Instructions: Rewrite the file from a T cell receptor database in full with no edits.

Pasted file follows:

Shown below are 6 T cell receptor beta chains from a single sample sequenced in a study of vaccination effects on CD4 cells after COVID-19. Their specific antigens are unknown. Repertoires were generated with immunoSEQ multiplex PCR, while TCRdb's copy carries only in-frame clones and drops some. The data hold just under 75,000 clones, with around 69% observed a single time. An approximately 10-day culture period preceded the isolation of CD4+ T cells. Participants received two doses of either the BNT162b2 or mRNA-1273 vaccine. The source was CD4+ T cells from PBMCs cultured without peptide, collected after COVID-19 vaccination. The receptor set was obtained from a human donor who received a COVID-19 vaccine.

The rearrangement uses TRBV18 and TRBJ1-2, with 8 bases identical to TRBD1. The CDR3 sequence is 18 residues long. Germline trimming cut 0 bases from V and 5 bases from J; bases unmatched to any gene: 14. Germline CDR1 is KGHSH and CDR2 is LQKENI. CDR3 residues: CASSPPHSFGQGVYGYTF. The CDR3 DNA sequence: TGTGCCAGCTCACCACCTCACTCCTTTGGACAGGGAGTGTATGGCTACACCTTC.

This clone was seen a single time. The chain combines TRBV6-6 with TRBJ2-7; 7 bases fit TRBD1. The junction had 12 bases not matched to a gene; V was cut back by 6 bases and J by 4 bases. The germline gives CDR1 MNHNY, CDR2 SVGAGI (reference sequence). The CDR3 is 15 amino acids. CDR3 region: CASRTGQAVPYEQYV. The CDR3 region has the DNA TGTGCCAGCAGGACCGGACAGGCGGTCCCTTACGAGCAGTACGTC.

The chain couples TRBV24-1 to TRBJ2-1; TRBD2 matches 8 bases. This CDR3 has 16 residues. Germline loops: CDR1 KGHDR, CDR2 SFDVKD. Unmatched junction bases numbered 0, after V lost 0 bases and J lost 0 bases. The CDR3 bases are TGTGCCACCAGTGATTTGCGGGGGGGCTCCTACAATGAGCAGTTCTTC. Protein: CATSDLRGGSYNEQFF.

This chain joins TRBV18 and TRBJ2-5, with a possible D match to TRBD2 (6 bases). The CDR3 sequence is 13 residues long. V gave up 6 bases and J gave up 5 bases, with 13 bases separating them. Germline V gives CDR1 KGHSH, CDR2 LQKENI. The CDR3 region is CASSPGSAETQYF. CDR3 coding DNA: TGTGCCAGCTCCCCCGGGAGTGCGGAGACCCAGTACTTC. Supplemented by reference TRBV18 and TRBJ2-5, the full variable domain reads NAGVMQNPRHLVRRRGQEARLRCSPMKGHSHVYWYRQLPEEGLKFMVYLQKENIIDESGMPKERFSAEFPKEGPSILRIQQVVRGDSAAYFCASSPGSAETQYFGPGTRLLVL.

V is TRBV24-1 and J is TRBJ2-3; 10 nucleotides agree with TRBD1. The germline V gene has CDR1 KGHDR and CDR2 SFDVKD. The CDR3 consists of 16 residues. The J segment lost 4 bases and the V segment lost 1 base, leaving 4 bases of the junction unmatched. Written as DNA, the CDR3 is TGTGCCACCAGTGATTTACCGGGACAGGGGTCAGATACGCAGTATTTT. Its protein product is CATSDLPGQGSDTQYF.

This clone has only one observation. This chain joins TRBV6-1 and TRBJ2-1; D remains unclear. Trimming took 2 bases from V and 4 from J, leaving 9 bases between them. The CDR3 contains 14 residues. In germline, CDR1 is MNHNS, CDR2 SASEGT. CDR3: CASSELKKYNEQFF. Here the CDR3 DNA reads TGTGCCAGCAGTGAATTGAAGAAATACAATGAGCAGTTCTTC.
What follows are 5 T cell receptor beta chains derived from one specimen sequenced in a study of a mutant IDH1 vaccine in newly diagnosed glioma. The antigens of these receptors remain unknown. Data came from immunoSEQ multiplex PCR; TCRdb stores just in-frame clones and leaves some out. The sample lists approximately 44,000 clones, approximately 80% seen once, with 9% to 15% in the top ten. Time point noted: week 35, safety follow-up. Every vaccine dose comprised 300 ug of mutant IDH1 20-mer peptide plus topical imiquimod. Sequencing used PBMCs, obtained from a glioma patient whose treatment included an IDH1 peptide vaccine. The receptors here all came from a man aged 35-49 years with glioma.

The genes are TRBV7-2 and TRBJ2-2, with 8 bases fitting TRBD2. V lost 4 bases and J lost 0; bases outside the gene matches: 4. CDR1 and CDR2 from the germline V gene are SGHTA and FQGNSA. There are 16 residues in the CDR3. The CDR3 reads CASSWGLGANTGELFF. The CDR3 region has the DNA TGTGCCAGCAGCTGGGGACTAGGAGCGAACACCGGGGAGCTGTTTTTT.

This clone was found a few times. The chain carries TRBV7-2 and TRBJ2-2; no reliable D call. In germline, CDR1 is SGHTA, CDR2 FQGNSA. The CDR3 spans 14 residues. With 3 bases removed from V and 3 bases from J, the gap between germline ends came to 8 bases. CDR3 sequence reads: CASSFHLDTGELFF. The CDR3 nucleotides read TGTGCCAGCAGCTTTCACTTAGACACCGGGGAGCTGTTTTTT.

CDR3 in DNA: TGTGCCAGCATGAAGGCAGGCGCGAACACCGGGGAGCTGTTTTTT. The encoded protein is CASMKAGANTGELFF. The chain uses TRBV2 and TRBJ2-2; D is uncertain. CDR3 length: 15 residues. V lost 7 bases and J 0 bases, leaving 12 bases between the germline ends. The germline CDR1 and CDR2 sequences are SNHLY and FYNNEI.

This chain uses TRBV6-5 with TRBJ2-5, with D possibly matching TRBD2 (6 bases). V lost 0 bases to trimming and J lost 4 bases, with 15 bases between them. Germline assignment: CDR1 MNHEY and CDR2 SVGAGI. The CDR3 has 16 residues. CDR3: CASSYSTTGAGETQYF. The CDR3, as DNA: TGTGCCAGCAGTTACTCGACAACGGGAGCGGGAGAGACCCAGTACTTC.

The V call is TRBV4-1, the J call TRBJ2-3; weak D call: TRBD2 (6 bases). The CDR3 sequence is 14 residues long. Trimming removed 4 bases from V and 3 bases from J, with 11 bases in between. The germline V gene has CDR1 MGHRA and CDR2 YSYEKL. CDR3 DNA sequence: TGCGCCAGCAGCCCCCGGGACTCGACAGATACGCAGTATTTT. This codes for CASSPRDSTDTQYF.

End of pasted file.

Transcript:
Shown below are 6 T cell receptor beta chains from a single sample sequenced in a study of vaccination effects on CD4 cells after COVID-19. Their specific antigens are unknown. Repertoires were generated with immunoSEQ multiplex PCR, while TCRdb's copy carries only in-frame clones and drops some. The data hold just under 75,000 clones, with around 69% observed a single time. An approximately 10-day culture period preceded the isolation of CD4+ T cells. Participants received two doses of either the BNT162b2 or mRNA-1273 vaccine. The source was CD4+ T cells from PBMCs cultured without peptide, collected after COVID-19 vaccination. The receptor set was obtained from a human donor who received a COVID-19 vaccine.

The rearrangement uses TRBV18 and TRBJ1-2, with 8 bases identical to TRBD1. The CDR3 sequence is 18 residues long. Germline trimming cut 0 bases from V and 5 bases from J; bases unmatched to any gene: 14. Germline CDR1 is KGHSH and CDR2 is LQKENI. CDR3 residues: CASSPPHSFGQGVYGYTF. The CDR3 DNA sequence: TGTGCCAGCTCACCACCTCACTCCTTTGGACAGGGAGTGTATGGCTACACCTTC.

This clone was seen a single time. The chain combines TRBV6-6 with TRBJ2-7; 7 bases fit TRBD1. The junction had 12 bases not matched to a gene; V was cut back by 6 bases and J by 4 bases. The germline gives CDR1 MNHNY, CDR2 SVGAGI (reference sequence). The CDR3 is 15 amino acids. CDR3 region: CASRTGQAVPYEQYV. The CDR3 region has the DNA TGTGCCAGCAGGACCGGACAGGCGGTCCCTTACGAGCAGTACGTC.

The chain couples TRBV24-1 to TRBJ2-1; TRBD2 matches 8 bases. This CDR3 has 16 residues. Germline loops: CDR1 KGHDR, CDR2 SFDVKD. Unmatched junction bases numbered 0, after V lost 0 bases and J lost 0 bases. The CDR3 bases are TGTGCCACCAGTGATTTGCGGGGGGGCTCCTACAATGAGCAGTTCTTC. Protein: CATSDLRGGSYNEQFF.

This chain joins TRBV18 and TRBJ2-5, with a possible D match to TRBD2 (6 bases). The CDR3 sequence is 13 residues long. V gave up 6 bases and J gave up 5 bases, with 13 bases separating them. Germline V gives CDR1 KGHSH, CDR2 LQKENI. The CDR3 region is CASSPGSAETQYF. CDR3 coding DNA: TGTGCCAGCTCCCCCGGGAGTGCGGAGACCCAGTACTTC. Supplemented by reference TRBV18 and TRBJ2-5, the full variable domain reads NAGVMQNPRHLVRRRGQEARLRCSPMKGHSHVYWYRQLPEEGLKFMVYLQKENIIDESGMPKERFSAEFPKEGPSILRIQQVVRGDSAAYFCASSPGSAETQYFGPGTRLLVL.

V is TRBV24-1 and J is TRBJ2-3; 10 nucleotides agree with TRBD1. The germline V gene has CDR1 KGHDR and CDR2 SFDVKD. The CDR3 consists of 16 residues. The J segment lost 4 bases and the V segment lost 1 base, leaving 4 bases of the junction unmatched. Written as DNA, the CDR3 is TGTGCCACCAGTGATTTACCGGGACAGGGGTCAGATACGCAGTATTTT. Its protein product is CATSDLPGQGSDTQYF.

This clone has only one observation. This chain joins TRBV6-1 and TRBJ2-1; D remains unclear. Trimming took 2 bases from V and 4 from J, leaving 9 bases between them. The CDR3 contains 14 residues. In germline, CDR1 is MNHNS, CDR2 SASEGT. CDR3: CASSELKKYNEQFF. Here the CDR3 DNA reads TGTGCCAGCAGTGAATTGAAGAAATACAATGAGCAGTTCTTC.
What follows are 5 T cell receptor beta chains derived from one specimen sequenced in a study of a mutant IDH1 vaccine in newly diagnosed glioma. The antigens of these receptors remain unknown. Data came from immunoSEQ multiplex PCR; TCRdb stores just in-frame clones and leaves some out. The sample lists approximately 44,000 clones, approximately 80% seen once, with 9% to 15% in the top ten. Time point noted: week 35, safety follow-up. Every vaccine dose comprised 300 ug of mutant IDH1 20-mer peptide plus topical imiquimod. Sequencing used PBMCs, obtained from a glioma patient whose treatment included an IDH1 peptide vaccine. The receptors here all came from a man aged 35-49 years with glioma.

The genes are TRBV7-2 and TRBJ2-2, with 8 bases fitting TRBD2. V lost 4 bases and J lost 0; bases outside the gene matches: 4. CDR1 and CDR2 from the germline V gene are SGHTA and FQGNSA. There are 16 residues in the CDR3. The CDR3 reads CASSWGLGANTGELFF. The CDR3 region has the DNA TGTGCCAGCAGCTGGGGACTAGGAGCGAACACCGGGGAGCTGTTTTTT.

This clone was found a few times. The chain carries TRBV7-2 and TRBJ2-2; no reliable D call. In germline, CDR1 is SGHTA, CDR2 FQGNSA. The CDR3 spans 14 residues. With 3 bases removed from V and 3 bases from J, the gap between germline ends came to 8 bases. CDR3 sequence reads: CASSFHLDTGELFF. The CDR3 nucleotides read TGTGCCAGCAGCTTTCACTTAGACACCGGGGAGCTGTTTTTT.

CDR3 in DNA: TGTGCCAGCATGAAGGCAGGCGCGAACACCGGGGAGCTGTTTTTT. The encoded protein is CASMKAGANTGELFF. The chain uses TRBV2 and TRBJ2-2; D is uncertain. CDR3 length: 15 residues. V lost 7 bases and J 0 bases, leaving 12 bases between the germline ends. The germline CDR1 and CDR2 sequences are SNHLY and FYNNEI.

This chain uses TRBV6-5 with TRBJ2-5, with D possibly matching TRBD2 (6 bases). V lost 0 bases to trimming and J lost 4 bases, with 15 bases between them. Germline assignment: CDR1 MNHEY and CDR2 SVGAGI. The CDR3 has 16 residues. CDR3: CASSYSTTGAGETQYF. The CDR3, as DNA: TGTGCCAGCAGTTACTCGACAACGGGAGCGGGAGAGACCCAGTACTTC.

The V call is TRBV4-1, the J call TRBJ2-3; weak D call: TRBD2 (6 bases). The CDR3 sequence is 14 residues long. Trimming removed 4 bases from V and 3 bases from J, with 11 bases in between. The germline V gene has CDR1 MGHRA and CDR2 YSYEKL. CDR3 DNA sequence: TGCGCCAGCAGCCCCCGGGACTCGACAGATACGCAGTATTTT. This codes for CASSPRDSTDTQYF.